Top officials from the Royal Academy of Cambodia’s (RAC) International Relations Institute, along with various non-governmental organisations, have expressed differing views over the international observers’ claim that the general election, which took place on July 23, was orderly, transparent, and fair.
Kin Phea, the director of the RAC’s International Relations Institute, has echoed the international observers’ positive assessment of the general election. He underscored that the electoral process aligned with the populace’s desires and demonstrated the democratic maturity Cambodia has cultivated over the past three decades.
“In essence, the international observers have rightly pointed out the reality unfolding during the election,” Phea said.
“The election was conducted with fairness and justice. The citizens were granted the freedom to cast their votes devoid of any coercive forces,” he added.
Phea further emphasised the critical role of international observers in validating the integrity of the Cambodian electoral process. These observers, he said, act as heralds to the global community, testifying to Cambodia’s strides in the democratic process.
In contrast, Korn Savang, the monitoring and advocacy coordinator for the Committee for Free and Fair Elections in Cambodia (COMFREL), underscored that each country employs unique democratic principles when evaluating an electoral process.
Savang remarked that some international observers’ final statements reflect the standards set by their respective countries.
At this juncture, COMFREL has yet to evaluate the recent electoral process, but Savang did express concerns regarding certain shortcomings in this year’s election.
“There were instances of local village-commune authorities appearing at polling stations to register voters, and party agents were noted taking a roll call of their members,” he revealed.
Savang also voiced concern over restricted practices at some polling stations during the vote count.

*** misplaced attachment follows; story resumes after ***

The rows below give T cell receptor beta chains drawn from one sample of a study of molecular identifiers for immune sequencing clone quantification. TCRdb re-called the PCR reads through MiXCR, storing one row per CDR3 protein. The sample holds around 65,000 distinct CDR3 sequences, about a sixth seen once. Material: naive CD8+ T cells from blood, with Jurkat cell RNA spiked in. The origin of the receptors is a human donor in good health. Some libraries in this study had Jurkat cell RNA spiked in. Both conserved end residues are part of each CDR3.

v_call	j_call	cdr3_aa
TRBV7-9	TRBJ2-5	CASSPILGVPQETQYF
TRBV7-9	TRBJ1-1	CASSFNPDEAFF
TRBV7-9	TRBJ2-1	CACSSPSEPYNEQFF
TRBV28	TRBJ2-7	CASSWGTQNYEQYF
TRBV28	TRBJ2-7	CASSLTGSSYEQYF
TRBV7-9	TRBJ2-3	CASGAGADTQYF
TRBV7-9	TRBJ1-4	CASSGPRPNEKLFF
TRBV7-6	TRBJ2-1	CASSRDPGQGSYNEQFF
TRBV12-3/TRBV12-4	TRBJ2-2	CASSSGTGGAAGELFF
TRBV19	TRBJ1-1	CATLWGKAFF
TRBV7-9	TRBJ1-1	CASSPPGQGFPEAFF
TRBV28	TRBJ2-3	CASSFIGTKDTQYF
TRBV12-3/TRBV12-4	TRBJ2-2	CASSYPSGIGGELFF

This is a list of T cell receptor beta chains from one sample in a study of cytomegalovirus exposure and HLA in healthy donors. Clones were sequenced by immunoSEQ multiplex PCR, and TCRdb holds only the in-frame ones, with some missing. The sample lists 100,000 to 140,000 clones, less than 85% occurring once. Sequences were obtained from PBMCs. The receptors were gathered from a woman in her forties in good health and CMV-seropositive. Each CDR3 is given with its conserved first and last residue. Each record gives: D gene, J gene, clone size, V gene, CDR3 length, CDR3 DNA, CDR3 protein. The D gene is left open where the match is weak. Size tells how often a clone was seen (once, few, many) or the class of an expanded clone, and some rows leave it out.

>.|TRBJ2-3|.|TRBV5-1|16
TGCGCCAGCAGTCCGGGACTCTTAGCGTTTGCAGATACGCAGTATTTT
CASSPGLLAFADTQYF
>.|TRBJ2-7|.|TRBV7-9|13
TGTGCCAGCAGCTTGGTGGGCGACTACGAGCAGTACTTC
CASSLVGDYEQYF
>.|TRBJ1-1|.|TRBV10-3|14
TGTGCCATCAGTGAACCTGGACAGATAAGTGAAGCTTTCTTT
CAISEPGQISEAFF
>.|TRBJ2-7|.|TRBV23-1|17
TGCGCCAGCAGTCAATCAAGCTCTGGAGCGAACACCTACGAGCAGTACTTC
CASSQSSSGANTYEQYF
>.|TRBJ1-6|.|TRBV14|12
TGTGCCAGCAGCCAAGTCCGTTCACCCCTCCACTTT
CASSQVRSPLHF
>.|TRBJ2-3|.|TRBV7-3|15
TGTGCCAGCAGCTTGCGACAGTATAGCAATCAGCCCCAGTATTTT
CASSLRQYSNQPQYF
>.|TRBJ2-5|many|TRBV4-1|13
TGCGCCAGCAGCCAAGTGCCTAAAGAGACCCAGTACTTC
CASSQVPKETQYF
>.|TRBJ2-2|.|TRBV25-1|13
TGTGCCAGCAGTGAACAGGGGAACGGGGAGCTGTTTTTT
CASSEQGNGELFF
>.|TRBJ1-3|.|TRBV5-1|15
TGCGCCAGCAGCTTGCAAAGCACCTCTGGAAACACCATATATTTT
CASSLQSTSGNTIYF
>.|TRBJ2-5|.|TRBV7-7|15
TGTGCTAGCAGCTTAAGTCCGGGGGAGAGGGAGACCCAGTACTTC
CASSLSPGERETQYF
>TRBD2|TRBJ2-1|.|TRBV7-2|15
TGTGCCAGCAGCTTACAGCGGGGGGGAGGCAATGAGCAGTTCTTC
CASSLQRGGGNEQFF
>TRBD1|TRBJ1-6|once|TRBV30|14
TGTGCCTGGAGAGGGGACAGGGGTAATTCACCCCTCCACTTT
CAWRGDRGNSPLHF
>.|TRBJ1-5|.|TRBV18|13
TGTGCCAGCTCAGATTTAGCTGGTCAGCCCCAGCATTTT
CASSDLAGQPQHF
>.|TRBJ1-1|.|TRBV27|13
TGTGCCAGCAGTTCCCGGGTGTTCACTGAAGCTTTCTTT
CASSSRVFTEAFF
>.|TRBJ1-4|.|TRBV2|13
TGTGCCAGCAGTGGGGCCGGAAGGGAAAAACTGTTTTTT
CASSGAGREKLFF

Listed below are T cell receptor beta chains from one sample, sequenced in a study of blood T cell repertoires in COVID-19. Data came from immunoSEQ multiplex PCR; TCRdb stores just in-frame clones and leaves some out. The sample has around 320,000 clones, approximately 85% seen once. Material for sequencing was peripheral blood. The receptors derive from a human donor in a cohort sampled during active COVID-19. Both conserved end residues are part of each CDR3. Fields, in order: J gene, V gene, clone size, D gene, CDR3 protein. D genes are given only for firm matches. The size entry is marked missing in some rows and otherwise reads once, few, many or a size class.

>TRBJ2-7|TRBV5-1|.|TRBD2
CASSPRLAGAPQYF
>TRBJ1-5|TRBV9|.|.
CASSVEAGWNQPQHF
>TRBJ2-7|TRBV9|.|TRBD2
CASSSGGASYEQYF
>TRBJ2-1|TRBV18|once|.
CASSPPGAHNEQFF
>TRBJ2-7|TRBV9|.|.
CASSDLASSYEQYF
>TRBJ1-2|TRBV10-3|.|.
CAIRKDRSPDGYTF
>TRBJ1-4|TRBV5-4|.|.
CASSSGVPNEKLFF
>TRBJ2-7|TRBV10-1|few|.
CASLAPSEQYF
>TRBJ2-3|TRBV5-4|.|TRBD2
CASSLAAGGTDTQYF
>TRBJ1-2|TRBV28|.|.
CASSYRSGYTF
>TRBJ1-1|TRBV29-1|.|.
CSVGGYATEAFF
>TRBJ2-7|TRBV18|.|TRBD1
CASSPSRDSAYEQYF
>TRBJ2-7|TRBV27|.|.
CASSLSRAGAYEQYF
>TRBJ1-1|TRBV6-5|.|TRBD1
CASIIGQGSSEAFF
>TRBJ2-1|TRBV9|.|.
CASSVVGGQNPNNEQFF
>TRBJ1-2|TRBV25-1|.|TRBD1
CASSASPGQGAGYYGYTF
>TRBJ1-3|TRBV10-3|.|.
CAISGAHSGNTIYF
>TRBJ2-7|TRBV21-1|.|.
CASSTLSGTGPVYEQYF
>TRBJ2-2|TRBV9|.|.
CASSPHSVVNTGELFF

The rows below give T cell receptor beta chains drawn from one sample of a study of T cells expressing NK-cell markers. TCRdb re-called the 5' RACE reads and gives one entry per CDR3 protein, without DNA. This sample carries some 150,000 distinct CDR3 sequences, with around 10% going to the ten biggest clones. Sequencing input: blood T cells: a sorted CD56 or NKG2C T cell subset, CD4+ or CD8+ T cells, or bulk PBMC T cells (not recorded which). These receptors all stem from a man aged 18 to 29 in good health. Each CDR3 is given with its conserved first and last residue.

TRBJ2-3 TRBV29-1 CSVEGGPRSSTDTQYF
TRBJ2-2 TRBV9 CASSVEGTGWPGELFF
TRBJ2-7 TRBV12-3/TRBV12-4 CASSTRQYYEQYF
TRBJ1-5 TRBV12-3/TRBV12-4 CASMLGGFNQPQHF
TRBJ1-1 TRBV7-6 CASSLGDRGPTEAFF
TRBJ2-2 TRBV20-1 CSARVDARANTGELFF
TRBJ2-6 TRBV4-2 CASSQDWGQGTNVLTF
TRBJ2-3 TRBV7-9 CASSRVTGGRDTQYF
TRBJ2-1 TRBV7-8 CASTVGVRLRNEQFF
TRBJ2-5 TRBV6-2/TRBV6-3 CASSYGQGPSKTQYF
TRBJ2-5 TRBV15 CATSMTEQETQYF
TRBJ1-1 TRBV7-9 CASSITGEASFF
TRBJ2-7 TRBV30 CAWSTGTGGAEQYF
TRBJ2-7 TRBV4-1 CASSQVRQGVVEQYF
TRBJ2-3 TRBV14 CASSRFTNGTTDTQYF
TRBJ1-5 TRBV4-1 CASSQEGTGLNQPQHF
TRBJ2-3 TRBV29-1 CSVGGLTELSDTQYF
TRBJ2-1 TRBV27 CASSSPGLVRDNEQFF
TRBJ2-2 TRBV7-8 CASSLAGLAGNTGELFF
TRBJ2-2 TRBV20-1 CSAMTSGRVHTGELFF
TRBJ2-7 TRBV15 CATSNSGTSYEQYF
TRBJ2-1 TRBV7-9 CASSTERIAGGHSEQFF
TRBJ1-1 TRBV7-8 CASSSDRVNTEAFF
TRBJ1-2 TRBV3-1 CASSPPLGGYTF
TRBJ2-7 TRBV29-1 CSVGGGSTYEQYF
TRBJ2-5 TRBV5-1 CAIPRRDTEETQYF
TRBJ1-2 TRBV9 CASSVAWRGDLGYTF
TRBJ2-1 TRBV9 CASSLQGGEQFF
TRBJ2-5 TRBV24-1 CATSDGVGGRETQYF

According to him, some stations prohibited observers from photographing the process, and others even closed their doors and windows, refusing to display the 1102 ballot count report.
Soeung Sen Karuna, a spokesman for human rights group Adhoc, raised concerns about potential negative reactions from the international community due to perceived unfairness in the election process. Such reactions could adversely impact Cambodia’s economy, trade, and diplomatic relations.
Karuna has refrained from passing judgement on the 2023 general election process.
On another note, Muth Chantha, a former senior official of the long-defunct Cambodia National Rescue Party (CNRP), has openly expressed discontent with the international observers’ assessment.
“Observers’ assessments based solely on election day are misguided, leading to the inaccurate conclusion of a free, fair, and credible election process,” Chantha wrote on his preferred social media platform.
He argued that for a more accurate appraisal, the evaluation must be conducted over multiple stages.
Nevertheless, international observers who were present at the July 23 election remarked, “The election was free, fair, transparent, confidential and credible.”
The Elections Commission of Maldives, which participated in the election observation, issued a statement affirming the fairness, confidentiality, and credibility of Cambodia’s elections.
“We bore witness to the sincere intentions of voters who peacefully exercised their democratic rights,” the statement read.
Other observers, such as the Committee for ASEAN Youth Cooperation (CAYC) and the Asian Youth Council (AYC), commended Cambodia’s election process, lauding the 2023 general election as “transparent, peaceful, free and fair”.
This year’s legislative election saw the participation of 334 international observers from 65 countries, alongside nearly 90,000 national observers, solidifying the international interest in Cambodia’s democratic journey.